Here's that exchange:

SCHIEFFER: One final question. Joe Sestak, who beat Arlen Specter -- and the White House, of course, was backing Arlen Specter in the Pennsylvania primary up there -- all these reports that the White House offered him some sort of job, some sort of post in the administration if he wouldn't run. Would you tell us what -- what post he was offered?

GIBBS: Well, Bob, I'm not a lawyer. But lawyers in the White House and others have looked into conversations that were had with Congressman Sestak. And nothing inappropriate happened.

I think Republicans are continuing to dredge this up because, if you look just a couple of days after this primary, the polling shows that Republicans are already behind in a very important Senate race.

SCHIEFFER: Improper or not, did you offer him a job in the administration?

GIBBS: I'm not going to get further into what the conversations were. People that have looked into them assure me that they weren't inappropriate in any way.

SCHIEFFER: Robert Gibbs, thank you very much for being with us.

The self-cleansing investigation of themselves is a favored tactic of the ex-state senator; See this Obama-Blagojevich Ticket item from 2008, and relies on the media dropping it.

It should also be noted that even though Sestak is a two-term House member, he's running as a let's-clean-up-Dodge candidate. But now he won't say who from the White House offered him what to get out of Dodge.

Sestak did reveal that President Obama, who campaigned for Specter against Sestak, was the first to call, congratulate and offer to support Sestak this fall. That's an offer of dubious usefulness in that state of small people in small towns bitterly clinging to their guns and religion.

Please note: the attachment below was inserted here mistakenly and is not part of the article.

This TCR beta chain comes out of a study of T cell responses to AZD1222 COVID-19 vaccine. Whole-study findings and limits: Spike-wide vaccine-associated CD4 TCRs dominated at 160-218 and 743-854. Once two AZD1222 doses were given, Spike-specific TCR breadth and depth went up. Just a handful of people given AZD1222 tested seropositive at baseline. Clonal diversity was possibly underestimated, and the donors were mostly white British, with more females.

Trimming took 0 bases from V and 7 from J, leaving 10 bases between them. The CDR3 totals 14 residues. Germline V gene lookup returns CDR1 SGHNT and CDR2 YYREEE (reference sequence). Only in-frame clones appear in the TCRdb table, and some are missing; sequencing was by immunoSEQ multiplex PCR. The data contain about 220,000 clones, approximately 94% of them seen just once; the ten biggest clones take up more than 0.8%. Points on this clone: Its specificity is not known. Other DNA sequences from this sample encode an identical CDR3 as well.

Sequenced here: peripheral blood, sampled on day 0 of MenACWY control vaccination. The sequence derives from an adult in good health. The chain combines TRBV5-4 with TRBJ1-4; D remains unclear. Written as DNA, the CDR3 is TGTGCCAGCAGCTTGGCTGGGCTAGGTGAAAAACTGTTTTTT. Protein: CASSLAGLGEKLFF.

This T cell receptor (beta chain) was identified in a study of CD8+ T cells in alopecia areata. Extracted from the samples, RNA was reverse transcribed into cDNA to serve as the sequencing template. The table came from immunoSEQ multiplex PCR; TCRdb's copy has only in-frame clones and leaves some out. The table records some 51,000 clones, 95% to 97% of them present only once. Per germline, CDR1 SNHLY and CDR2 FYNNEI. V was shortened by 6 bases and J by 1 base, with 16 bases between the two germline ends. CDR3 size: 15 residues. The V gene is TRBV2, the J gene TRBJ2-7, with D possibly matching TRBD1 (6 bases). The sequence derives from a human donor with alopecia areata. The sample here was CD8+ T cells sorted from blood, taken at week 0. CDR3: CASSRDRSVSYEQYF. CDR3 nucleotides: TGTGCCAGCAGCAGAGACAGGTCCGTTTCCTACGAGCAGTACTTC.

Especially seeing as how the Democratic president is now 0-4 in such select endorsement contests since November. But it's not something from the party leader that the newly-stamped party candidate can reject out of hand either.

The way modern American politics operates, it is now no longer in Sestak's interests to fight with Obama. And Obama's call was an implicit peace offering designed to keep him quiet, if not happy. 

Because it sure isn't in the interests of a president who promised to change the way Washington works to have a smoldering quid pro quo Navy-gate scandal traced back to a smoke-filled Oval Office.

Hence, Gibbs' artful dodge, in the hopes that this week the rest of the media will drop this line of questioning as quickly as Schieffer did.

Related Items:

So, Mr. President, how's that Guantanamo closing promise coming along?

Transparent Robert Gibbs successfully deflects 13 straight media questions

-- Andrew Malcolm

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Photos: Karen Bleier / AFP / Getty Images (Sestak); George Widman / Associated Press (Specter); Blank photo of unidentified administration official not talking to Sestak.